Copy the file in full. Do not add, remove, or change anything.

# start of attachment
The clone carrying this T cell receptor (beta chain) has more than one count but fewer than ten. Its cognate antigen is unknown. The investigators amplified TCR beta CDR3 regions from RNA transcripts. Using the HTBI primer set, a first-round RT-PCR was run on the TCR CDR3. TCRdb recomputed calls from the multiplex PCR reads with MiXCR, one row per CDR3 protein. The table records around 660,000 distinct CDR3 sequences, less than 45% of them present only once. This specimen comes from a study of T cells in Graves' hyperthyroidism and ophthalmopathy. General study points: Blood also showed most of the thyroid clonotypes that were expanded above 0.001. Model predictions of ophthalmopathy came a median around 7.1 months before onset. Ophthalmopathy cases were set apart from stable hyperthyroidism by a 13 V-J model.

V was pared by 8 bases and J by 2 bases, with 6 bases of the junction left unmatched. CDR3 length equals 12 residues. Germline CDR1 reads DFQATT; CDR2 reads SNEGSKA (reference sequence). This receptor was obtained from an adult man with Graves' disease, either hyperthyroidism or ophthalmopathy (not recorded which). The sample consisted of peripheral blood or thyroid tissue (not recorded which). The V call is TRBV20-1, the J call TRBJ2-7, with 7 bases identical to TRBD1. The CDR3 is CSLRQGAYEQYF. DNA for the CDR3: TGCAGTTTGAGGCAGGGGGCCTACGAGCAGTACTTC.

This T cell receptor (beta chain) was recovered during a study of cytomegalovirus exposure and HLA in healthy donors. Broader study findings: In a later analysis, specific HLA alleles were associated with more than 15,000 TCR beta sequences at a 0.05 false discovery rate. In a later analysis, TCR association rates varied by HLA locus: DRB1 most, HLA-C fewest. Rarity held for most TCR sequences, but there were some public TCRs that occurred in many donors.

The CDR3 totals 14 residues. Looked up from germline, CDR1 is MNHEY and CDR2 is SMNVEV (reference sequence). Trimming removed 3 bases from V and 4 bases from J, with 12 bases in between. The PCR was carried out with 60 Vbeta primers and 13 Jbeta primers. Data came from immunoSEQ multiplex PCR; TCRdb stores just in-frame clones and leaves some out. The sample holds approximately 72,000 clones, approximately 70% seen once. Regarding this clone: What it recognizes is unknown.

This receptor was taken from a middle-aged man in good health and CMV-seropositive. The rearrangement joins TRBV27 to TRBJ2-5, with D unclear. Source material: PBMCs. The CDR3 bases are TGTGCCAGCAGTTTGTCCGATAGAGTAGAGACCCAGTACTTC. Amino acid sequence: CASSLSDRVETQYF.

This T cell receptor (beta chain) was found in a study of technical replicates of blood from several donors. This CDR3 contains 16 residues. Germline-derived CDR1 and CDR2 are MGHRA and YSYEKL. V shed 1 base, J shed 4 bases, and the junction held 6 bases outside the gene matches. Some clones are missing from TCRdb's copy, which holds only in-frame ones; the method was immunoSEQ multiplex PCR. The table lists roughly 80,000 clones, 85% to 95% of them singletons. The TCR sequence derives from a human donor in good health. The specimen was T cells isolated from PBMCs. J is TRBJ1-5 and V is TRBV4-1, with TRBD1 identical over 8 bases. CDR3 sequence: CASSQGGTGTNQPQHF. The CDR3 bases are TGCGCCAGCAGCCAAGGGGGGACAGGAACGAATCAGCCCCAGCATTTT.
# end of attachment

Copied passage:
The clone carrying this T cell receptor (beta chain) has more than one count but fewer than ten. Its cognate antigen is unknown. The investigators amplified TCR beta CDR3 regions from RNA transcripts. Using the HTBI primer set, a first-round RT-PCR was run on the TCR CDR3. TCRdb recomputed calls from the multiplex PCR reads with MiXCR, one row per CDR3 protein. The table records around 660,000 distinct CDR3 sequences, less than 45% of them present only once. This specimen comes from a study of T cells in Graves' hyperthyroidism and ophthalmopathy. General study points: Blood also showed most of the thyroid clonotypes that were expanded above 0.001. Model predictions of ophthalmopathy came a median around 7.1 months before onset. Ophthalmopathy cases were set apart from stable hyperthyroidism by a 13 V-J model.

V was pared by 8 bases and J by 2 bases, with 6 bases of the junction left unmatched. CDR3 length equals 12 residues. Germline CDR1 reads DFQATT; CDR2 reads SNEGSKA (reference sequence). This receptor was obtained from an adult man with Graves' disease, either hyperthyroidism or ophthalmopathy (not recorded which). The sample consisted of peripheral blood or thyroid tissue (not recorded which). The V call is TRBV20-1, the J call TRBJ2-7, with 7 bases identical to TRBD1. The CDR3 is CSLRQGAYEQYF. DNA for the CDR3: TGCAGTTTGAGGCAGGGGGCCTACGAGCAGTACTTC.

This T cell receptor (beta chain) was recovered during a study of cytomegalovirus exposure and HLA in healthy donors. Broader study findings: In a later analysis, specific HLA alleles were associated with more than 15,000 TCR beta sequences at a 0.05 false discovery rate. In a later analysis, TCR association rates varied by HLA locus: DRB1 most, HLA-C fewest. Rarity held for most TCR sequences, but there were some public TCRs that occurred in many donors.

The CDR3 totals 14 residues. Looked up from germline, CDR1 is MNHEY and CDR2 is SMNVEV (reference sequence). Trimming removed 3 bases from V and 4 bases from J, with 12 bases in between. The PCR was carried out with 60 Vbeta primers and 13 Jbeta primers. Data came from immunoSEQ multiplex PCR; TCRdb stores just in-frame clones and leaves some out. The sample holds approximately 72,000 clones, approximately 70% seen once. Regarding this clone: What it recognizes is unknown.

This receptor was taken from a middle-aged man in good health and CMV-seropositive. The rearrangement joins TRBV27 to TRBJ2-5, with D unclear. Source material: PBMCs. The CDR3 bases are TGTGCCAGCAGTTTGTCCGATAGAGTAGAGACCCAGTACTTC. Amino acid sequence: CASSLSDRVETQYF.

This T cell receptor (beta chain) was found in a study of technical replicates of blood from several donors. This CDR3 contains 16 residues. Germline-derived CDR1 and CDR2 are MGHRA and YSYEKL. V shed 1 base, J shed 4 bases, and the junction held 6 bases outside the gene matches. Some clones are missing from TCRdb's copy, which holds only in-frame ones; the method was immunoSEQ multiplex PCR. The table lists roughly 80,000 clones, 85% to 95% of them singletons. The TCR sequence derives from a human donor in good health. The specimen was T cells isolated from PBMCs. J is TRBJ1-5 and V is TRBV4-1, with TRBD1 identical over 8 bases. CDR3 sequence: CASSQGGTGTNQPQHF. The CDR3 bases are TGCGCCAGCAGCCAAGGGGGGACAGGAACGAATCAGCCCCAGCATTTT.